If I'm patient enough to continue editing it and re-writing it for a couple weeks, it sometimes turns into a good article.

Unfortunately, I usually don't publish any of my articles because it feels like a betrayal of something.

By the way, do you know "Sharkychick"? I stumbled across her blog and she lives in Ontario too. Its pretty wild.


Jack W. Orf (enter at your own risk)

Melissa Marsh said...

I usually visualize the scene when I'm writing, like watching a movie. If I'm stuck on a particular spot, I will go to bed and try and think about it, hoping for some inspiration. Closing my eyes seems to help for some reason. LOL

Sandy said...

Most of the 'stories' I tell tend to be personal essays and non-fiction work. It's been a long time since I've tackled a true story-telling genre.

However, when I did attempt it, I visual the beginning and the end. The rest I tackle as it comes. I'm more of a 'have to write it because it's nagging at me' sort than a set-out and 'create on purpose' writer. I sit and let the words flow on their own. I am merely a conduit for the words to transfer themselves to the screen/paper.

Michele sent me today.

A Army Of (Cl)One said...

First let me say I am not a real writer. with that said i will move on to how I write.

I write is out in my head while running or showering, then put pen paper and write a sort version to see where the story goes. Then edit, re-edit, re-re-edit...and still find stupid mistakes.

Sue said...

I am not technically a writer but I tend to think about what I want to write for a long time. I rarely outline but I use visualization in my regular, new agey life :) -- Here via Michel's today :)

Nienke said...

First I want to thank everyone for commenting. Secondly, I'd like to say that if you write anything that makes you a writer; so your opinion totally counts!
jack w. orf - great comment, but you still haven't told me what a "next blog" lottery is.

Tammy said...

Well, I'm not a writer, really, altho I got into it alot when I was younger. I don't think I outlined then, tho, I just wrote and wrote and wrote. :)

Visiting via Michele tonight.

srp said...

I have experience writing manuals, those boring safety manuals, procedure manuals, infection control manuals, quality improvement manuals... the ones no one ever really ever reads but they have to be done.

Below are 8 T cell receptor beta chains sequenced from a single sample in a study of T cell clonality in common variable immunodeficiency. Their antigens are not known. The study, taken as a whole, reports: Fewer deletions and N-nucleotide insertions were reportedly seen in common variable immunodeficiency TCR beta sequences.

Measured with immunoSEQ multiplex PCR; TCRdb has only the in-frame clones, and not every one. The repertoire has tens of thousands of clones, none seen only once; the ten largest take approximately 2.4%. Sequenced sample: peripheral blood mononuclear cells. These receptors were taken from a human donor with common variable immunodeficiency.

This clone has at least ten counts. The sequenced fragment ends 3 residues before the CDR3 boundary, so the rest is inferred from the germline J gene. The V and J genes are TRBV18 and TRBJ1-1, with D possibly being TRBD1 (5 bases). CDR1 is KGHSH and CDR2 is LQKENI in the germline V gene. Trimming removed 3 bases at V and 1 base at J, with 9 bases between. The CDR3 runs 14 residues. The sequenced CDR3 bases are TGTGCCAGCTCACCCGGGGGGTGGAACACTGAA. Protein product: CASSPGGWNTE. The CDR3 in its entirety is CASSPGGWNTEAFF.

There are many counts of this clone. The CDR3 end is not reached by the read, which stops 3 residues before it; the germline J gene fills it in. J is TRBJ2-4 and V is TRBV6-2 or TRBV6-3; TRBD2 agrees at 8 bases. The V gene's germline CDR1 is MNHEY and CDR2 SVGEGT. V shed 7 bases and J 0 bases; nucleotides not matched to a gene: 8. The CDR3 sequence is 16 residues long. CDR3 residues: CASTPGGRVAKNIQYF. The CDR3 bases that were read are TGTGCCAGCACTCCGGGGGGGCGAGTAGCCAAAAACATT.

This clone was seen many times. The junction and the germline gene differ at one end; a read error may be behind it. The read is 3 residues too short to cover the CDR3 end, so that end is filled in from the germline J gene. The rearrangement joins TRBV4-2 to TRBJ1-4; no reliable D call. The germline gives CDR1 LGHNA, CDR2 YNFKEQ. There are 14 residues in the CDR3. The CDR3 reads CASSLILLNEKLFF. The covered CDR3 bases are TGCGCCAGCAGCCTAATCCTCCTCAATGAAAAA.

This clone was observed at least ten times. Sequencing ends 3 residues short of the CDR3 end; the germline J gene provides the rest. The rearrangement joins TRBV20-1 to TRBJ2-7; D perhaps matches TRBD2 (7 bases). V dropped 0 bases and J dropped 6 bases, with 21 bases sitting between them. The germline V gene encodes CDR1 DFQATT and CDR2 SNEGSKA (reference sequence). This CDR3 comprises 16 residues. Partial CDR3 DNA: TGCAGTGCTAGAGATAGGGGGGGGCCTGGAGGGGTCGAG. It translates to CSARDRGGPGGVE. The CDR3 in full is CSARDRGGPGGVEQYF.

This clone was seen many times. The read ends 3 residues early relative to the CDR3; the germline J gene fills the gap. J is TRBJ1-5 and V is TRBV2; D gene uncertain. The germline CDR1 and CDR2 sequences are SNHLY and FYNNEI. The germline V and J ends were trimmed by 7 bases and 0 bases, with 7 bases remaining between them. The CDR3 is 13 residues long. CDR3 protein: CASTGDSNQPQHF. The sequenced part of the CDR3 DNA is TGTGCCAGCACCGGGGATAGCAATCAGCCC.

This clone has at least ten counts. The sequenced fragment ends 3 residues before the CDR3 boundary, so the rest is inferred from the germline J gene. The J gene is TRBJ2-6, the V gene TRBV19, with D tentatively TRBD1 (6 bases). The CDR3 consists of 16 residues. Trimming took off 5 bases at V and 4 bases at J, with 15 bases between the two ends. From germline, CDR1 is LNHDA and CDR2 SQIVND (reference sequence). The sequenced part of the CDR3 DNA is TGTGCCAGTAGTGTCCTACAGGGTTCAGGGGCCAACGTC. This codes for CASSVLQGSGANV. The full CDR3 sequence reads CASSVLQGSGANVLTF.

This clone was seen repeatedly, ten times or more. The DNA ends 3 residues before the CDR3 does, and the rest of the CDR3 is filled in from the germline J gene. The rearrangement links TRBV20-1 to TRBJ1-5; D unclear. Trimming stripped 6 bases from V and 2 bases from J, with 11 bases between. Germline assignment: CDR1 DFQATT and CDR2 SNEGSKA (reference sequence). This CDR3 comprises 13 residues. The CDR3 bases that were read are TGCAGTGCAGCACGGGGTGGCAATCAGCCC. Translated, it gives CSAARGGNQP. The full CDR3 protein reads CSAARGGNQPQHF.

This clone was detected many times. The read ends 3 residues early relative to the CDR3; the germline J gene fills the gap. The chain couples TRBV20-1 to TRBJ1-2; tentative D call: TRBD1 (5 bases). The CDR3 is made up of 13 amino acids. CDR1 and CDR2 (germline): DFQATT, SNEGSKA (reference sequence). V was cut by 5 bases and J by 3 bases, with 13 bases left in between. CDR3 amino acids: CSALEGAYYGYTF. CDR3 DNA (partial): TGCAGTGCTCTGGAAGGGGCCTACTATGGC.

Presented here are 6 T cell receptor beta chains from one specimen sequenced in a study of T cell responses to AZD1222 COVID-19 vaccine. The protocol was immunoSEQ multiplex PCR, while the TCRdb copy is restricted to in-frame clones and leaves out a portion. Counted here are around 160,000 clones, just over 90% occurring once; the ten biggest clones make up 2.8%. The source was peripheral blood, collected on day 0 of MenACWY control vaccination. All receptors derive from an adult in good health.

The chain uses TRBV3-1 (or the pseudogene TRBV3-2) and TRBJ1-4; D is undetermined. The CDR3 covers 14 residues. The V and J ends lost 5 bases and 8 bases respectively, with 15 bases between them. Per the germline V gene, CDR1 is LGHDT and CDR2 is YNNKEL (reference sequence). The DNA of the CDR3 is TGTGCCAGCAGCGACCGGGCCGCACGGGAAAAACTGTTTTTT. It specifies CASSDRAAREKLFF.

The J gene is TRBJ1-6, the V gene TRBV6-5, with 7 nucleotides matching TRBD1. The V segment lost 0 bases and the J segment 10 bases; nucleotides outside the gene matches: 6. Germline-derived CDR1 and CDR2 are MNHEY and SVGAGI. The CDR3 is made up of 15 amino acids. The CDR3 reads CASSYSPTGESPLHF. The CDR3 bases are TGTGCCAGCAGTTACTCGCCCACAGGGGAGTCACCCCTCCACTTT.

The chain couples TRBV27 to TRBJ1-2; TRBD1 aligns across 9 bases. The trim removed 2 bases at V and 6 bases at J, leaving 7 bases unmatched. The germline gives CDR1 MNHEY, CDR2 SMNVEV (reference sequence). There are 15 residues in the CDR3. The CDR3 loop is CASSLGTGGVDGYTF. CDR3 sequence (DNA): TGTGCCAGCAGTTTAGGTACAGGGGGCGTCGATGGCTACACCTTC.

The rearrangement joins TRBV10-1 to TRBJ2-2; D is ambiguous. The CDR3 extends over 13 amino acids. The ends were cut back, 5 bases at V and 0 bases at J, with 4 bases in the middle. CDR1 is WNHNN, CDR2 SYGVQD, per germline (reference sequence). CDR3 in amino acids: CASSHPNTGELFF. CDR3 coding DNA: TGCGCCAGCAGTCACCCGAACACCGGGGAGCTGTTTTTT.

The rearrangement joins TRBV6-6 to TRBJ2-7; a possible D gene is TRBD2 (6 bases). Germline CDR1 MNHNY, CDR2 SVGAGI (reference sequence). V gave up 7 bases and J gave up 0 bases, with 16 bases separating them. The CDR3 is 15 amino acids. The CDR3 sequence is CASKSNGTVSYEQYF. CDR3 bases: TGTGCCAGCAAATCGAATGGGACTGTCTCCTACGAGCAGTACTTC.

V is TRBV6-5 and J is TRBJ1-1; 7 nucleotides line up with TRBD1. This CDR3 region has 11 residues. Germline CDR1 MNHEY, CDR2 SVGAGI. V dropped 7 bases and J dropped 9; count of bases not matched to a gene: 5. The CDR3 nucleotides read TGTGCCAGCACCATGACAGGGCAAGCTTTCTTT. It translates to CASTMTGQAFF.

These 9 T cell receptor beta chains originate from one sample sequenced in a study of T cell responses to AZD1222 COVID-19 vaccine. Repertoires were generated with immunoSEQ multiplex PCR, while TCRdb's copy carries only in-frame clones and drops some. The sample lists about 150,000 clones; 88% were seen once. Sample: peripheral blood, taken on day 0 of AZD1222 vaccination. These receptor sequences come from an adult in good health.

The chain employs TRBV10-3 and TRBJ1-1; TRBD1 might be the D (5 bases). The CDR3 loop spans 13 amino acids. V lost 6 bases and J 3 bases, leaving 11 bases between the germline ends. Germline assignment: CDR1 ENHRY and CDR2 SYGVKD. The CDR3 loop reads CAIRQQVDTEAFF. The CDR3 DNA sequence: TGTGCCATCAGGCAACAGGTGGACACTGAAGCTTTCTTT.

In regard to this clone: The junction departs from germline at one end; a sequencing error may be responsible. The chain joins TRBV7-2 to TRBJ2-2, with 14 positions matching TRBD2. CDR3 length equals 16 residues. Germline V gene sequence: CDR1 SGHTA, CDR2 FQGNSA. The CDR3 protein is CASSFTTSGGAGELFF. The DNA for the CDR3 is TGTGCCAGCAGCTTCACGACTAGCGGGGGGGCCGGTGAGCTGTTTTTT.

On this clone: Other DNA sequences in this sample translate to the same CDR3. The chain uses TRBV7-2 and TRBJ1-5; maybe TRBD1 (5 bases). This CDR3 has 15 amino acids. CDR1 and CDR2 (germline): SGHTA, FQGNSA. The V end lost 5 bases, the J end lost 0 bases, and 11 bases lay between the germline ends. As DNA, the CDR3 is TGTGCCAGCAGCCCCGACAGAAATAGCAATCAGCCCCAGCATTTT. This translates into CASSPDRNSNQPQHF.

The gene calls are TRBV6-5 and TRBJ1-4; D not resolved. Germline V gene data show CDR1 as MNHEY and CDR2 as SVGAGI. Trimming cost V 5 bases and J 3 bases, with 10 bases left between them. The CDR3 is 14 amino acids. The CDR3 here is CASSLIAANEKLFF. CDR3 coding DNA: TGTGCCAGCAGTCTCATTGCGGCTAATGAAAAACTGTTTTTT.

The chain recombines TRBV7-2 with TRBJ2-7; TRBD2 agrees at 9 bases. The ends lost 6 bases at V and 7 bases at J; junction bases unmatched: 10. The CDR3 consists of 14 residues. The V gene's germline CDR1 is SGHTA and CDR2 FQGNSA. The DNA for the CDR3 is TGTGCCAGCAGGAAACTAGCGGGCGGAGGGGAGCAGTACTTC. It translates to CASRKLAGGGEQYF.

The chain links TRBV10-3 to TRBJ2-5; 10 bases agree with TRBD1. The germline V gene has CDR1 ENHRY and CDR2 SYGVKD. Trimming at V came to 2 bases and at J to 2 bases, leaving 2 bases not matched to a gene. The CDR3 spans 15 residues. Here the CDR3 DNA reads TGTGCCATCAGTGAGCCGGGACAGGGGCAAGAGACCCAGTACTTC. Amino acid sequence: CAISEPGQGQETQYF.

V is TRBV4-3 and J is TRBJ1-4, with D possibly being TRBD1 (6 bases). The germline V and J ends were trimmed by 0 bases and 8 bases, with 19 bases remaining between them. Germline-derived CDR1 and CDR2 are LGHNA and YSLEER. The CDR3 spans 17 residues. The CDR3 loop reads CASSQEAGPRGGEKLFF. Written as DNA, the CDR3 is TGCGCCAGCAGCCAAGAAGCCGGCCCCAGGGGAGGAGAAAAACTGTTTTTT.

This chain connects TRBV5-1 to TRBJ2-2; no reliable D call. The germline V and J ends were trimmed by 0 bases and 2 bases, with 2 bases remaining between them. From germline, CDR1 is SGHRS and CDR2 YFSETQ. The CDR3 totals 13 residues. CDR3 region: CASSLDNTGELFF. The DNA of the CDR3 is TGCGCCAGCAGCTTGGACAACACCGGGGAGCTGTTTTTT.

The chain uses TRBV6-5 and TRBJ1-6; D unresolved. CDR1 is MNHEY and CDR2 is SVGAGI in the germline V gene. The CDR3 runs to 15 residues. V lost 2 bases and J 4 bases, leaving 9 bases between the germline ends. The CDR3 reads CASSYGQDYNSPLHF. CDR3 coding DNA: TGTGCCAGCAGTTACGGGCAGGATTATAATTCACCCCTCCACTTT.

For fun I write on my blog. Here I usually have a picture, but I try to think of words that would draw the picture for readers if it weren't there.

BTW, here from Michele.

Stephanie Bose said...

I visualize pieces of it, and when I get close to a chapter, then I have a soak in the bath, or curl up in my comfy king-size bed and let the images come. It's during those times that the scenes become real to me. Trying to visualize the book in its entirety is impossible me. The book changes so much, and flows along with its own sense of direction, so I only step in periodically to nudge it : )

hey, wonderful progress on the wip! Way to go!


Jack W. Orf said...

Thanks. The "Next Blog Lottery" is just when you keep clicking on "next blog" (at google blogspot), and it gives you the next blog in some random order.

I find some interesting blogs that way.

There seem to be an increasing number of blogs in other than English.

It sometimes makes me wonder if "random" is really "random". That's like "synchronicity". Maybe there is some higher intelligence at work when you do "next blog", and it isn't really random.

But one further note on my "technique" is that when I go back and look at those sheets of paper in a couple days, they are sometimes hysterically funny. That seems strange since I am furious when I write them.

Curiously, they seem to sometimes evolve into really hilarious "irony" pieces. I guess irony is a sort of disguised, or improved, fury.

This all makes me want to write a little more. I haven't written anything for a long time.

Anonymous said...

I don't use outlines. I take the core of the story and explode it like a hand grenade. And somehow it all comes together.

I think planning a scene is not an issue. The scene should be a bud about to flower, and at full blossom it ends with a cliff hanger, which leads into the next chapter, and so forth until the end of the story.

Paperback Writer said...

Good post.

But the first thought that ran through my head was "Wha??" And then I realized that there is someone else out there with the alias of Paperback Writer.